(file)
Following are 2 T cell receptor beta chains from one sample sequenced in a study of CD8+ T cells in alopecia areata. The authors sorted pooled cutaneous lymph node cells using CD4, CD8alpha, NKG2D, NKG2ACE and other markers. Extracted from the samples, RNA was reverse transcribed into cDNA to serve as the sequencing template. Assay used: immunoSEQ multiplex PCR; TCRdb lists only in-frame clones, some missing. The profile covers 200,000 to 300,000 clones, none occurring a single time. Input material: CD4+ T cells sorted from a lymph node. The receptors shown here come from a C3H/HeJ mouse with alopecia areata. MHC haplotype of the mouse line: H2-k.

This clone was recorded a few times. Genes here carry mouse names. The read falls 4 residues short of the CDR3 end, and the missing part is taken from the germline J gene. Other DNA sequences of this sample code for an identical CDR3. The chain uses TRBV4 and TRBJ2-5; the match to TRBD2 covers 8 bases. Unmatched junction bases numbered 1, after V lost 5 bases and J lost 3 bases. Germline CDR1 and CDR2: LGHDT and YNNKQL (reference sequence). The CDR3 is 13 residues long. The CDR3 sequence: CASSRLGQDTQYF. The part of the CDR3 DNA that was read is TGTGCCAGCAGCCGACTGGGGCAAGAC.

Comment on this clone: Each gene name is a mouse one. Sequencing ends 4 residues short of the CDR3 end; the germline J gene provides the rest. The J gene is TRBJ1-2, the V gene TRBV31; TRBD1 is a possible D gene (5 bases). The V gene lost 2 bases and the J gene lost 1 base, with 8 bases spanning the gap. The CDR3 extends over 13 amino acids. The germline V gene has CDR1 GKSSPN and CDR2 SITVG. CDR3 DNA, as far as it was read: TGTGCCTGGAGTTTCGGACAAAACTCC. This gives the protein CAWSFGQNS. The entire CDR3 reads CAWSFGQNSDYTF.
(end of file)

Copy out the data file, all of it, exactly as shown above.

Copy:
Following are 2 T cell receptor beta chains from one sample sequenced in a study of CD8+ T cells in alopecia areata. The authors sorted pooled cutaneous lymph node cells using CD4, CD8alpha, NKG2D, NKG2ACE and other markers. Extracted from the samples, RNA was reverse transcribed into cDNA to serve as the sequencing template. Assay used: immunoSEQ multiplex PCR; TCRdb lists only in-frame clones, some missing. The profile covers 200,000 to 300,000 clones, none occurring a single time. Input material: CD4+ T cells sorted from a lymph node. The receptors shown here come from a C3H/HeJ mouse with alopecia areata. MHC haplotype of the mouse line: H2-k.

This clone was recorded a few times. Genes here carry mouse names. The read falls 4 residues short of the CDR3 end, and the missing part is taken from the germline J gene. Other DNA sequences of this sample code for an identical CDR3. The chain uses TRBV4 and TRBJ2-5; the match to TRBD2 covers 8 bases. Unmatched junction bases numbered 1, after V lost 5 bases and J lost 3 bases. Germline CDR1 and CDR2: LGHDT and YNNKQL (reference sequence). The CDR3 is 13 residues long. The CDR3 sequence: CASSRLGQDTQYF. The part of the CDR3 DNA that was read is TGTGCCAGCAGCCGACTGGGGCAAGAC.

Comment on this clone: Each gene name is a mouse one. Sequencing ends 4 residues short of the CDR3 end; the germline J gene provides the rest. The J gene is TRBJ1-2, the V gene TRBV31; TRBD1 is a possible D gene (5 bases). The V gene lost 2 bases and the J gene lost 1 base, with 8 bases spanning the gap. The CDR3 extends over 13 amino acids. The germline V gene has CDR1 GKSSPN and CDR2 SITVG. CDR3 DNA, as far as it was read: TGTGCCTGGAGTTTCGGACAAAACTCC. This gives the protein CAWSFGQNS. The entire CDR3 reads CAWSFGQNSDYTF.